Wednesday, June 6, 2018

1. Undershot water wheel; 2. Overshot Water Wheel, 3. Water Mill Gears, 4. Water Gear Shaft.

1. Undershot water wheel; 2. Overshot Water Wheel, 3. Water Mill Gears, 4. Water Gear Shaft. Some early ideas leading to the thought of using water power to accelerate production over human labor animal labor.

1. Swing Beam Pump; 2.Double Bucket Wheel Pump; 3. Drum Pump; 4. Persian Wheel Pump.

1. Swing Beam Pump; 2.Double Bucket Wheel Pump; 3. Drum Pump; 4. Persian Wheel Pump.

These are four more pump types used in the Roman world. All these designs led to even more and better advancement in the modern day.

Sunday, June 3, 2018

Tower and Gate of St. Paul, Island of Rhodes

The fortifications of the town of Rhodes are shaped like a defensive crescent around the medieval town and consist mostly in a modern fortification composed of a huge wall made of an embankment encased in stone, equipped with scarpbastionsmoatcounterscarp, and glacis. The portion of fortifications facing the harbor is instead composed of a crenelated wall. On the mole's towers and defensive forts are found.  The 'Tower and Gate of St. Paul' with the 'Post of France' is shown at the bottom of the drawing. The 'Gate of St. Paul 'gave access to the 'Mandraki Harbor.'

Friday, June 1, 2018

Dioptra of Heron

Drawing of a "Diopta by Heron," by Marcus Audens.
dioptra (sometimes also named dioptre or diopter from Greekδιόπτρα) is a classical astronomical and surveying instrument, dating from the 3rd century BCE. The dioptra was a sighting tube or, alternatively, a rod with a sight at both ends, attached to a stand. If fitted with protractors, it could be used to measure angles.

Greek astronomers used the dioptra to measure the positions of stars; both Euclid and Geminus refer to the dioptra in their astronomical works. By the time of Ptolemy (2nd century CE), it was obsolete as an astronomical instrument, having been replaced by the armillary sphere.
It continued in use as an effective surveying tool. Adapted to surveying, the dioptra is similar to the theodolite, or surveyor's transit, which dates to the sixteenth century. It is a more accurate version of the "groma."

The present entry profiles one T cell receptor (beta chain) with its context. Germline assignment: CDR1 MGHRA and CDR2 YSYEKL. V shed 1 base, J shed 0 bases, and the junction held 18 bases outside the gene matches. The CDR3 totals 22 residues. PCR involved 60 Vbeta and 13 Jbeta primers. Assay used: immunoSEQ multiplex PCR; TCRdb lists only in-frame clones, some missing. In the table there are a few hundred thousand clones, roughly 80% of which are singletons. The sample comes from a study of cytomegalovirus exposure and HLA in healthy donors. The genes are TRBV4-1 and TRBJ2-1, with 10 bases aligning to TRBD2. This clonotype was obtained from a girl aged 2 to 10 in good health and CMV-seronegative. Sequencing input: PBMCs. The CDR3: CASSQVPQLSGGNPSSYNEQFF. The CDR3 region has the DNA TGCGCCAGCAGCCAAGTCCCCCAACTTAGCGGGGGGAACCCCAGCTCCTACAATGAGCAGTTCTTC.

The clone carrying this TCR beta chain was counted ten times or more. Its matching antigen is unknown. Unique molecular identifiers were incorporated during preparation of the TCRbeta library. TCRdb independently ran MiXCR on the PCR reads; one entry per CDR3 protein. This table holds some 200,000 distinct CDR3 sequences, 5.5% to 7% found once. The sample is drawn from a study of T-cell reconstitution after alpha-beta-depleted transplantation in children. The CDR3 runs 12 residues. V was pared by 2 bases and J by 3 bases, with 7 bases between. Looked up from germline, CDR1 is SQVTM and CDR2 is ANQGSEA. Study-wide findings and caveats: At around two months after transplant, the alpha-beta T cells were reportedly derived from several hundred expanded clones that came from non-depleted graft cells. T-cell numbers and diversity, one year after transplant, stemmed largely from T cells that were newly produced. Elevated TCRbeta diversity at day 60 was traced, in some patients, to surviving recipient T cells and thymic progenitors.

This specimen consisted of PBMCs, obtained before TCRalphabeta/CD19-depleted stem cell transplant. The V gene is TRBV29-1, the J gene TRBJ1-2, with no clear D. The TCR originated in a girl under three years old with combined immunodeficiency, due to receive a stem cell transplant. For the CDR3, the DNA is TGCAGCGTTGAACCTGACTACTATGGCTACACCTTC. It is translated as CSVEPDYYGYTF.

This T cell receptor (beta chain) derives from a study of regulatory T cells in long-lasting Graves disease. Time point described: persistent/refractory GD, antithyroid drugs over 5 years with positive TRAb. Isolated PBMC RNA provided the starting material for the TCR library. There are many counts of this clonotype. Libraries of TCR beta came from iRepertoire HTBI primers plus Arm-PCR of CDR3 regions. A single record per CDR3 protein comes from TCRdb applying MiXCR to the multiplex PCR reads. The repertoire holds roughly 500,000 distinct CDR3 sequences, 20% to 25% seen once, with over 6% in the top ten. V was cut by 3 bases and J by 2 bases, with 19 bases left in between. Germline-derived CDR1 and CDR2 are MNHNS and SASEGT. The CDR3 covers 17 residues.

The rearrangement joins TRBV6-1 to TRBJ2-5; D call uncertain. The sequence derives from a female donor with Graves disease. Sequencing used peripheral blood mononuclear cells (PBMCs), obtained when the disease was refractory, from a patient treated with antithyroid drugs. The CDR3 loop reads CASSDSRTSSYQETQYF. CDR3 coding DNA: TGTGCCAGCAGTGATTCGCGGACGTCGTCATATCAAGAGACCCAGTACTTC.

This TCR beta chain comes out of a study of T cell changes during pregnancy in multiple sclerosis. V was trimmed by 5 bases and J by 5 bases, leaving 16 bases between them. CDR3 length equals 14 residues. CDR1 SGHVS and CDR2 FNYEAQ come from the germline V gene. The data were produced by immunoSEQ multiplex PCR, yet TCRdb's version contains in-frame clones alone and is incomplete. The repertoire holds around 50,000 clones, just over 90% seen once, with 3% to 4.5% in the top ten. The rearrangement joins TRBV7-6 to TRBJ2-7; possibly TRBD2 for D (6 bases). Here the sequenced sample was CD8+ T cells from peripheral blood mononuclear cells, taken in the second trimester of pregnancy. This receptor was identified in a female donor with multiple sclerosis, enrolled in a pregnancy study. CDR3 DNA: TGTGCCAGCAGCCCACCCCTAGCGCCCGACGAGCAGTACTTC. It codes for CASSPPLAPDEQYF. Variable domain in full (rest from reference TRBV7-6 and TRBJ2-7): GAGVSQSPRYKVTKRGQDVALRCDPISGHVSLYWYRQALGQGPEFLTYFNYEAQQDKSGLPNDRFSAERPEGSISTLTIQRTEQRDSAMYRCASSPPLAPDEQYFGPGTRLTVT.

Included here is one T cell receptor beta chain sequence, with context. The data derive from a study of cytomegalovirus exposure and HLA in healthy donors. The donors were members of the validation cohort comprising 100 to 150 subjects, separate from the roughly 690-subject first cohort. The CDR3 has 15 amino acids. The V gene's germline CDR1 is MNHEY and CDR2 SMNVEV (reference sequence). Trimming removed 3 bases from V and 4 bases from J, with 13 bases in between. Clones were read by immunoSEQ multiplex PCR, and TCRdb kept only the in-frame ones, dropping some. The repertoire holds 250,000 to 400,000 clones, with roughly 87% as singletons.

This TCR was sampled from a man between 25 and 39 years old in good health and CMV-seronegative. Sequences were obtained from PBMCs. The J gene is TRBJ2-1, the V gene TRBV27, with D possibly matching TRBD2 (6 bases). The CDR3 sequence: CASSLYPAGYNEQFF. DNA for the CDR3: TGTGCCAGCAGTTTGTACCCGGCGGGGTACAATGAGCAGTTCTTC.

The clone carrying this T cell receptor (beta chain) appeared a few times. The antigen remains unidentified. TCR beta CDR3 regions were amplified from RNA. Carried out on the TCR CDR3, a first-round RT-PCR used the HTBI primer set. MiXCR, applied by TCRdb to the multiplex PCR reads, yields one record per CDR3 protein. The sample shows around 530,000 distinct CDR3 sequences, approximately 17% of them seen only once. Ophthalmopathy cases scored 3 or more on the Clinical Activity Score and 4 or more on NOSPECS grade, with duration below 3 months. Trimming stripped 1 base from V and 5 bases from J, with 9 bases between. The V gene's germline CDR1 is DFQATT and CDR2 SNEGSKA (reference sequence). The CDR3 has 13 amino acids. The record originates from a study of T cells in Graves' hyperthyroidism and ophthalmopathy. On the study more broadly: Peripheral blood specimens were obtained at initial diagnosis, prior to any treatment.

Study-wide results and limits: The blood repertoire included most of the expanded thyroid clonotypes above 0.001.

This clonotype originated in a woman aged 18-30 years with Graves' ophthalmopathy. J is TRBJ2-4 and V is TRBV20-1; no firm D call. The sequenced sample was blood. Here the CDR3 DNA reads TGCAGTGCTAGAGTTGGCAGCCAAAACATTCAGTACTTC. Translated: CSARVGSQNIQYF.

The dioptra may have been sophisticated enough, for example, to construct a tunnel through two opposite points in a mountain. There is some speculation that it may have been used to build the Eupalinian aqueduct. Called "one of the greatest engineering achievements of ancient times," it is a tunnel 1,036 meters (4,000 ft) long, "excavated through Mount Kastro on the Greek island of Samos, in the 6th century BCE" during the reign ofPolycrates. Scholars disagree whether the dioptra was available that early.
An entire book about the construction and surveying usage of the dioptra is credited to Hero of Alexandria (also known as Heron; a brief description of the book is available online; see Lahanas link, below). Heron was "one of history’s most ingenious engineers and applied mathematicians."
The dioptra was used extensively on aqueduct building projects. The screw turns on several different parts of the instrument made it easy to calibrate for very precise measurements
The dioptra was replaced as a surveying instrument by the theodolite.

Thursday, May 31, 2018

Roman Groma

Chorbates #2

Chorbates #2 - Marcus Audens

Liechtenstein Castle

Liechtenstein Castle.
The Castle Of Liechtenstein
Ancestral castle of the princes of Liechtenstein
Hugo of Liechtenstein built the castle between 1130 and 1135, which came to be in possession of the Stadeck family by 1295, by use of a marriage contract.